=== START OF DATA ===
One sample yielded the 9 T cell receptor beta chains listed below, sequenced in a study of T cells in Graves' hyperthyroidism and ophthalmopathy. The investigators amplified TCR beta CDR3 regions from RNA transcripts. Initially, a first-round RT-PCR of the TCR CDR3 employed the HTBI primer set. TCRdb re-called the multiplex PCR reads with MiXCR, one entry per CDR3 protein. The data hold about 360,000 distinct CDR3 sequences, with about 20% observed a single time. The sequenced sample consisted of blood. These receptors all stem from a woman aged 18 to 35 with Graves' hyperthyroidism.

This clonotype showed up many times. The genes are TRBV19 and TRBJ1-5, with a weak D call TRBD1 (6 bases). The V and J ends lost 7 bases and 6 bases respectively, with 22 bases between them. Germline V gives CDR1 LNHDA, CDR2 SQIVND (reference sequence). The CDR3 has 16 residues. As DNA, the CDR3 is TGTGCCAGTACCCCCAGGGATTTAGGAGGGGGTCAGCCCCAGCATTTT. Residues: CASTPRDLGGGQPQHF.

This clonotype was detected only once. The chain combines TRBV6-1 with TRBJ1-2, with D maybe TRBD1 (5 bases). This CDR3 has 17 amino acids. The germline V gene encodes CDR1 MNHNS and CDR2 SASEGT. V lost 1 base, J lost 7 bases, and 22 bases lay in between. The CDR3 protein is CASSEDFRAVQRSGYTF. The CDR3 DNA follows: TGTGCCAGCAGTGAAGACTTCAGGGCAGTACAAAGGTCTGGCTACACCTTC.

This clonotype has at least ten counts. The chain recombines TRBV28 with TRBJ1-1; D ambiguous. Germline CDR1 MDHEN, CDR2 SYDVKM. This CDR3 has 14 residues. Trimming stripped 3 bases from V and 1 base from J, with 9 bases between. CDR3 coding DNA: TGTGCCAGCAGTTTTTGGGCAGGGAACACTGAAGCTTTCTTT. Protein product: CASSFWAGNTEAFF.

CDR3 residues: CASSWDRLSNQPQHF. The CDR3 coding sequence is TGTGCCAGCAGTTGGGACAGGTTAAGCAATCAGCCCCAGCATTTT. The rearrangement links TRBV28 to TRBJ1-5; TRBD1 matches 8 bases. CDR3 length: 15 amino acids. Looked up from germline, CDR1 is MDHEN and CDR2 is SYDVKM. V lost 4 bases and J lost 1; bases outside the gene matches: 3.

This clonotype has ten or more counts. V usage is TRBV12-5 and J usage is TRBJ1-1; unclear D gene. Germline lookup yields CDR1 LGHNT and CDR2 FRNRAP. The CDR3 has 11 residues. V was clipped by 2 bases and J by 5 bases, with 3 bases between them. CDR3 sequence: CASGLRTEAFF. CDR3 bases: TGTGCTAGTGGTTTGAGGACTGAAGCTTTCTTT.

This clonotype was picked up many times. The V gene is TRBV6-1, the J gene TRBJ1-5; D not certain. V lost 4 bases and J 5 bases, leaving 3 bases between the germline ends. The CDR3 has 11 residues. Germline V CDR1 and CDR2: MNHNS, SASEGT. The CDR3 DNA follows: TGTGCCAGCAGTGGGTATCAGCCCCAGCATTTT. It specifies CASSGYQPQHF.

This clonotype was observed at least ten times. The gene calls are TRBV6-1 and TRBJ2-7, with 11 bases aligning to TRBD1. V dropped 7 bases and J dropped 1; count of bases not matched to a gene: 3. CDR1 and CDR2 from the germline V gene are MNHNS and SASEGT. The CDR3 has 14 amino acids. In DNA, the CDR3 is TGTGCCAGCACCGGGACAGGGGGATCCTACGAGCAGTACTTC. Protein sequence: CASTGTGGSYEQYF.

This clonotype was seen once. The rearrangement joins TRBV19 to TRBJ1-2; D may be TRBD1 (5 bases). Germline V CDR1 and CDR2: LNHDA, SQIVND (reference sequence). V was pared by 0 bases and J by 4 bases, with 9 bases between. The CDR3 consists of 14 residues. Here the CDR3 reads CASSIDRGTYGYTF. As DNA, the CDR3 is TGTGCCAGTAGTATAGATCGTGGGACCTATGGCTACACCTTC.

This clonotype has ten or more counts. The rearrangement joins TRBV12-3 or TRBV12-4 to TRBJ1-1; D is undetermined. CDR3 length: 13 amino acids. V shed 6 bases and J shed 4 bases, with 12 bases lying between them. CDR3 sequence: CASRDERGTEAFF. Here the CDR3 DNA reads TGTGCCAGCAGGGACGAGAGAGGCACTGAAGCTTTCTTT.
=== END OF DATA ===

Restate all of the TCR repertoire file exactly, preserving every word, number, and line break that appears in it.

One sample yielded the 9 T cell receptor beta chains listed below, sequenced in a study of T cells in Graves' hyperthyroidism and ophthalmopathy. The investigators amplified TCR beta CDR3 regions from RNA transcripts. Initially, a first-round RT-PCR of the TCR CDR3 employed the HTBI primer set. TCRdb re-called the multiplex PCR reads with MiXCR, one entry per CDR3 protein. The data hold about 360,000 distinct CDR3 sequences, with about 20% observed a single time. The sequenced sample consisted of blood. These receptors all stem from a woman aged 18 to 35 with Graves' hyperthyroidism.

This clonotype showed up many times. The genes are TRBV19 and TRBJ1-5, with a weak D call TRBD1 (6 bases). The V and J ends lost 7 bases and 6 bases respectively, with 22 bases between them. Germline V gives CDR1 LNHDA, CDR2 SQIVND (reference sequence). The CDR3 has 16 residues. As DNA, the CDR3 is TGTGCCAGTACCCCCAGGGATTTAGGAGGGGGTCAGCCCCAGCATTTT. Residues: CASTPRDLGGGQPQHF.

This clonotype was detected only once. The chain combines TRBV6-1 with TRBJ1-2, with D maybe TRBD1 (5 bases). This CDR3 has 17 amino acids. The germline V gene encodes CDR1 MNHNS and CDR2 SASEGT. V lost 1 base, J lost 7 bases, and 22 bases lay in between. The CDR3 protein is CASSEDFRAVQRSGYTF. The CDR3 DNA follows: TGTGCCAGCAGTGAAGACTTCAGGGCAGTACAAAGGTCTGGCTACACCTTC.

This clonotype has at least ten counts. The chain recombines TRBV28 with TRBJ1-1; D ambiguous. Germline CDR1 MDHEN, CDR2 SYDVKM. This CDR3 has 14 residues. Trimming stripped 3 bases from V and 1 base from J, with 9 bases between. CDR3 coding DNA: TGTGCCAGCAGTTTTTGGGCAGGGAACACTGAAGCTTTCTTT. Protein product: CASSFWAGNTEAFF.

CDR3 residues: CASSWDRLSNQPQHF. The CDR3 coding sequence is TGTGCCAGCAGTTGGGACAGGTTAAGCAATCAGCCCCAGCATTTT. The rearrangement links TRBV28 to TRBJ1-5; TRBD1 matches 8 bases. CDR3 length: 15 amino acids. Looked up from germline, CDR1 is MDHEN and CDR2 is SYDVKM. V lost 4 bases and J lost 1; bases outside the gene matches: 3.

This clonotype has ten or more counts. V usage is TRBV12-5 and J usage is TRBJ1-1; unclear D gene. Germline lookup yields CDR1 LGHNT and CDR2 FRNRAP. The CDR3 has 11 residues. V was clipped by 2 bases and J by 5 bases, with 3 bases between them. CDR3 sequence: CASGLRTEAFF. CDR3 bases: TGTGCTAGTGGTTTGAGGACTGAAGCTTTCTTT.

This clonotype was picked up many times. The V gene is TRBV6-1, the J gene TRBJ1-5; D not certain. V lost 4 bases and J 5 bases, leaving 3 bases between the germline ends. The CDR3 has 11 residues. Germline V CDR1 and CDR2: MNHNS, SASEGT. The CDR3 DNA follows: TGTGCCAGCAGTGGGTATCAGCCCCAGCATTTT. It specifies CASSGYQPQHF.

This clonotype was observed at least ten times. The gene calls are TRBV6-1 and TRBJ2-7, with 11 bases aligning to TRBD1. V dropped 7 bases and J dropped 1; count of bases not matched to a gene: 3. CDR1 and CDR2 from the germline V gene are MNHNS and SASEGT. The CDR3 has 14 amino acids. In DNA, the CDR3 is TGTGCCAGCACCGGGACAGGGGGATCCTACGAGCAGTACTTC. Protein sequence: CASTGTGGSYEQYF.

This clonotype was seen once. The rearrangement joins TRBV19 to TRBJ1-2; D may be TRBD1 (5 bases). Germline V CDR1 and CDR2: LNHDA, SQIVND (reference sequence). V was pared by 0 bases and J by 4 bases, with 9 bases between. The CDR3 consists of 14 residues. Here the CDR3 reads CASSIDRGTYGYTF. As DNA, the CDR3 is TGTGCCAGTAGTATAGATCGTGGGACCTATGGCTACACCTTC.

This clonotype has ten or more counts. The rearrangement joins TRBV12-3 or TRBV12-4 to TRBJ1-1; D is undetermined. CDR3 length: 13 amino acids. V shed 6 bases and J shed 4 bases, with 12 bases lying between them. CDR3 sequence: CASRDERGTEAFF. Here the CDR3 DNA reads TGTGCCAGCAGGGACGAGAGAGGCACTGAAGCTTTCTTT.